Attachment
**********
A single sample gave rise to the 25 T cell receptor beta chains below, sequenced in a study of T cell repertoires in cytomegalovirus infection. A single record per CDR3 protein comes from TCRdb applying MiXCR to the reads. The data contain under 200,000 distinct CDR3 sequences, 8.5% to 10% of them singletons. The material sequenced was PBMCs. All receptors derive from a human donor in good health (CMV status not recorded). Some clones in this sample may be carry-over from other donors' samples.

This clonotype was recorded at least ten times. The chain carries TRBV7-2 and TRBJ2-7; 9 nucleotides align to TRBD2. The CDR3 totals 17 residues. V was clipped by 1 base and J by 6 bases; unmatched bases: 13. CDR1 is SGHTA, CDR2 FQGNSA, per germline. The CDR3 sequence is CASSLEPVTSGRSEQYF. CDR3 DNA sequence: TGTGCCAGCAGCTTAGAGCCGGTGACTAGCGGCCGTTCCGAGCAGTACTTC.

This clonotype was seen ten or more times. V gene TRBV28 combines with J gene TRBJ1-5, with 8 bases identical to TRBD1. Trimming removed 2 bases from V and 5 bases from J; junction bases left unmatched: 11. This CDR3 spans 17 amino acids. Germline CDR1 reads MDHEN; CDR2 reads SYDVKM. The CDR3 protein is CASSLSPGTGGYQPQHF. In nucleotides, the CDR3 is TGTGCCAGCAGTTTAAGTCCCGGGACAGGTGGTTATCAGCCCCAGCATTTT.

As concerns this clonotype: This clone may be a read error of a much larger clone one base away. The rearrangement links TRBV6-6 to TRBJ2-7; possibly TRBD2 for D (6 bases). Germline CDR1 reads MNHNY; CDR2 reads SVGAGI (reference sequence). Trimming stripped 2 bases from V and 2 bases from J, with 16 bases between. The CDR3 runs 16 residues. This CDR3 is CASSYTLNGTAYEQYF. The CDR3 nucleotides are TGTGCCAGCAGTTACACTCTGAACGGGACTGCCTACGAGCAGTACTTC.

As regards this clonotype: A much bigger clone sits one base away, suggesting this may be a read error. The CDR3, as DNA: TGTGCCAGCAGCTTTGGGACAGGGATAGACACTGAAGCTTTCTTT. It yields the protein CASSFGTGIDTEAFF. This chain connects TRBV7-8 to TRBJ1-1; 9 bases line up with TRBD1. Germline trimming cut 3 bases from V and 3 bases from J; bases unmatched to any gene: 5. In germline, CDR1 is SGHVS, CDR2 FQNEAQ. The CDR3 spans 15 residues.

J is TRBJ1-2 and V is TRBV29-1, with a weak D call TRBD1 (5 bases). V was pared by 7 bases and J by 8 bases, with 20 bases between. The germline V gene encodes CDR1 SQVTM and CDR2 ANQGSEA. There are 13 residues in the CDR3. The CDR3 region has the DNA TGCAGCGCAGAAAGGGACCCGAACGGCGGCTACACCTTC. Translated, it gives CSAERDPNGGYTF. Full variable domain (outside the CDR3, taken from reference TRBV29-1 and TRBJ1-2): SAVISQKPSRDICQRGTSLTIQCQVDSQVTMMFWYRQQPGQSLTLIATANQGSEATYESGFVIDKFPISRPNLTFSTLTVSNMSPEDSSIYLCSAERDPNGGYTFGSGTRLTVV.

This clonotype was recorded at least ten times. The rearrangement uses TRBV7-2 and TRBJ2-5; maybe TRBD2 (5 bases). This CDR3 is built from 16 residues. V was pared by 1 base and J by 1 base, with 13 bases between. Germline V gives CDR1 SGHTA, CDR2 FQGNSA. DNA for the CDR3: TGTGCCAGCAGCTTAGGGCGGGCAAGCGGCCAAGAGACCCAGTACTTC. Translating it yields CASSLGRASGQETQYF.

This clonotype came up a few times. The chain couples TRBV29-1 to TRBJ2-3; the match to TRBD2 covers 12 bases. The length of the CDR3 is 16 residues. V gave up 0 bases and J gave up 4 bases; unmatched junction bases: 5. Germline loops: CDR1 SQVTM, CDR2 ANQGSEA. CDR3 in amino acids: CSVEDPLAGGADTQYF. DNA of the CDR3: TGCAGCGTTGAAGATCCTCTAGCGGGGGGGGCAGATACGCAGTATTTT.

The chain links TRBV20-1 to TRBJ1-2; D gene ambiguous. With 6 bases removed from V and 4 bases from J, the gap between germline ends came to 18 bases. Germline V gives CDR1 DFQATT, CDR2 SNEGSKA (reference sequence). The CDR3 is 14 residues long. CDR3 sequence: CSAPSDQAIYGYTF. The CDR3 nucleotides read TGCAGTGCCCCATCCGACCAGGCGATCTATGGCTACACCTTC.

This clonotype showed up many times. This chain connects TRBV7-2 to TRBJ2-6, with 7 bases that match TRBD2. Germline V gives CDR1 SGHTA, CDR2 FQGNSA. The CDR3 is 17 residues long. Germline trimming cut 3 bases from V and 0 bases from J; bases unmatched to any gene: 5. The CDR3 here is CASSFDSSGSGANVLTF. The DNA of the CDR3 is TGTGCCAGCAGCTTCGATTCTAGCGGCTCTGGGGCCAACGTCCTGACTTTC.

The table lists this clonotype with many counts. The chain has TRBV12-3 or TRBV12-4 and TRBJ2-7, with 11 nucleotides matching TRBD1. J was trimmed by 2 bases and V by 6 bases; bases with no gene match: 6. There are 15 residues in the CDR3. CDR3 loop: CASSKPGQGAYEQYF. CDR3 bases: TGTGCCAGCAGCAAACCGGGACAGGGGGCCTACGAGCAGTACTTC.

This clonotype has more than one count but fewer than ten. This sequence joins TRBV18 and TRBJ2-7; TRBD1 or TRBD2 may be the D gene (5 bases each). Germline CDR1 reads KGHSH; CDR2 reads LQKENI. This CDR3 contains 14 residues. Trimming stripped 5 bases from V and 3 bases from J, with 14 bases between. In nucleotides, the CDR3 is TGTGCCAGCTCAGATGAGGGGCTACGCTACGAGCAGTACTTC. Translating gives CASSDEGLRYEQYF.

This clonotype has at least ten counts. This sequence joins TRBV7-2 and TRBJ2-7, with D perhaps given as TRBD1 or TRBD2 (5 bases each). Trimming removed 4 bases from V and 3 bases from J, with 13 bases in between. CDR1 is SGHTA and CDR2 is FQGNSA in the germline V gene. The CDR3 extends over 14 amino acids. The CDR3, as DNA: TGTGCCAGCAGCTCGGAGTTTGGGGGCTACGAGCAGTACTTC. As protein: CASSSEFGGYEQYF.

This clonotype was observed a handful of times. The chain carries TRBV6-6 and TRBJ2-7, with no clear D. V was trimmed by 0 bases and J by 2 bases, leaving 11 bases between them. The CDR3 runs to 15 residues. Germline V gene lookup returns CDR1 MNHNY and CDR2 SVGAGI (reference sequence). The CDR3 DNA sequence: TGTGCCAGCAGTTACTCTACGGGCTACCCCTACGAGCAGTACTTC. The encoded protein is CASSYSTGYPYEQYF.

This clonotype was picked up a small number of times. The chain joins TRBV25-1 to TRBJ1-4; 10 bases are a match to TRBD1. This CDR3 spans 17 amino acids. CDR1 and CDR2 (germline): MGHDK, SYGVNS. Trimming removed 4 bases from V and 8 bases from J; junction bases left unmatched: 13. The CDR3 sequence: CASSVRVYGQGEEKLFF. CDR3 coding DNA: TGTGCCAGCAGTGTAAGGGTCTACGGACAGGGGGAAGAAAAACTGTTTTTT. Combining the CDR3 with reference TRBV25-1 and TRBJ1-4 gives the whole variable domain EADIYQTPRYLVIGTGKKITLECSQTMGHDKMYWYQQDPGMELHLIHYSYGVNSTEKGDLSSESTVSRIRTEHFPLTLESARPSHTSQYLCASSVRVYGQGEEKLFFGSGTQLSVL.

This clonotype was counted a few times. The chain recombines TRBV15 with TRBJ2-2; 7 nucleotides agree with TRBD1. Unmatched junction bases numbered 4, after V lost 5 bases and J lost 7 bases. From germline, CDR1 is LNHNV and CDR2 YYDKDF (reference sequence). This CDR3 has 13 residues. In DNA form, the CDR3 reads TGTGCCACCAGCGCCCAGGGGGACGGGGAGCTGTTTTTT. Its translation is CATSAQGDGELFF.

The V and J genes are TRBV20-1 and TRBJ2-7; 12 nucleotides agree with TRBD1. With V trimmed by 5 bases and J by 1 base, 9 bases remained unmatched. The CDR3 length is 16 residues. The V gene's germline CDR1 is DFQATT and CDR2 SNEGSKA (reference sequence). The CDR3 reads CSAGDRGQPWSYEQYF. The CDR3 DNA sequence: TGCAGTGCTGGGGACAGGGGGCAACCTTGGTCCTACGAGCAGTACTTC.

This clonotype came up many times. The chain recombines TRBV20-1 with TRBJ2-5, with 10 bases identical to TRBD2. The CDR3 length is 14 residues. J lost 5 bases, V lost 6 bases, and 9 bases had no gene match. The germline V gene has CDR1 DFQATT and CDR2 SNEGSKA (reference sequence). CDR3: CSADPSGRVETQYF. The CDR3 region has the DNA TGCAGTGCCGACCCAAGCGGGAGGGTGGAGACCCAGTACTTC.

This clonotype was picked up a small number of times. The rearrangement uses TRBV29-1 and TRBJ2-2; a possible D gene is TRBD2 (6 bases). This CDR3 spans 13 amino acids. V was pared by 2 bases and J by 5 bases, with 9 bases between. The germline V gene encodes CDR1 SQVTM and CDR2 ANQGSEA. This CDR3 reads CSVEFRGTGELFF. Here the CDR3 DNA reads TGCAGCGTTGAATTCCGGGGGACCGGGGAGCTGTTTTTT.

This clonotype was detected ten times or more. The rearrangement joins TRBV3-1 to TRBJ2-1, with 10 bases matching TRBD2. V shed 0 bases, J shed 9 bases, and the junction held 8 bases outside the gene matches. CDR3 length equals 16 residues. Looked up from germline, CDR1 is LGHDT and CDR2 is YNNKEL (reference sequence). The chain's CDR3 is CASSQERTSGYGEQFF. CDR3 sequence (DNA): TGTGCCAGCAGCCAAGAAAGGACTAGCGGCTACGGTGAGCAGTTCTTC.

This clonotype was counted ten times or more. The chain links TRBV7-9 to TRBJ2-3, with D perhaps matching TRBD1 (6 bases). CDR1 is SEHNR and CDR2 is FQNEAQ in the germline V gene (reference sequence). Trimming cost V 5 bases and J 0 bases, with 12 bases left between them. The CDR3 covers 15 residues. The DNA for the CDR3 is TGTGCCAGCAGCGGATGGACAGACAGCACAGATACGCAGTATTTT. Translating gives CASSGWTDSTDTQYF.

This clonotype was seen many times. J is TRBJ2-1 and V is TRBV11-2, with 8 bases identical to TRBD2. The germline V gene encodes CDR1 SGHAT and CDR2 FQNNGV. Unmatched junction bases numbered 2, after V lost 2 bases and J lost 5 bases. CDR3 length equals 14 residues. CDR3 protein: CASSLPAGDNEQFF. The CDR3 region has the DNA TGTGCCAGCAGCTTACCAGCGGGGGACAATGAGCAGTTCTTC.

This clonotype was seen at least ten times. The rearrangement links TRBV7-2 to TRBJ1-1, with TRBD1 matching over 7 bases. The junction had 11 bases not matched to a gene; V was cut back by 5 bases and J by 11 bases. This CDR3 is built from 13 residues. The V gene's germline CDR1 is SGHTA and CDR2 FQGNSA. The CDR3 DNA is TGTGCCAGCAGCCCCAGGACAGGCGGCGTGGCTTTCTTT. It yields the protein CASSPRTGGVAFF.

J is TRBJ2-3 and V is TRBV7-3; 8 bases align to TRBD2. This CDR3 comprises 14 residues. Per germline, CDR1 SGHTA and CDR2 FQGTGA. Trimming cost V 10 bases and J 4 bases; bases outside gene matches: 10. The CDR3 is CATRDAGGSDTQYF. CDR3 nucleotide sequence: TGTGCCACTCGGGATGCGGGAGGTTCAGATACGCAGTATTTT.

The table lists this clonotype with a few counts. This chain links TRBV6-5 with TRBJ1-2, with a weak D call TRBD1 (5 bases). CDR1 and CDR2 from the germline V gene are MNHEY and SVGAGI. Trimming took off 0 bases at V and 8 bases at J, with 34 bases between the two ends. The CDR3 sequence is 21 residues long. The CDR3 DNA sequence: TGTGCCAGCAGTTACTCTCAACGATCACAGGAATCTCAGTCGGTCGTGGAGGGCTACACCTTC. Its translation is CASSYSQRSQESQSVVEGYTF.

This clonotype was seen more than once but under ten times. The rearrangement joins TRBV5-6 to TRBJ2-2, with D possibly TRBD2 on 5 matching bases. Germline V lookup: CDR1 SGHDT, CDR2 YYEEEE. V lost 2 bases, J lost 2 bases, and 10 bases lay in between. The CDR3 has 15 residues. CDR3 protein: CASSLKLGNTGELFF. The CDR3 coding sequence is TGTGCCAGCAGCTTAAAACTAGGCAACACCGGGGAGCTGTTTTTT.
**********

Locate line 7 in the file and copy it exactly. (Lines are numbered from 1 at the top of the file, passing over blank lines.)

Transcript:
This clonotype was recorded at least ten times. The rearrangement uses TRBV7-2 and TRBJ2-5; maybe TRBD2 (5 bases). This CDR3 is built from 16 residues. V was pared by 1 base and J by 1 base, with 13 bases between. Germline V gives CDR1 SGHTA, CDR2 FQGNSA. DNA for the CDR3: TGTGCCAGCAGCTTAGGGCGGGCAAGCGGCCAAGAGACCCAGTACTTC. Translating it yields CASSLGRASGQETQYF.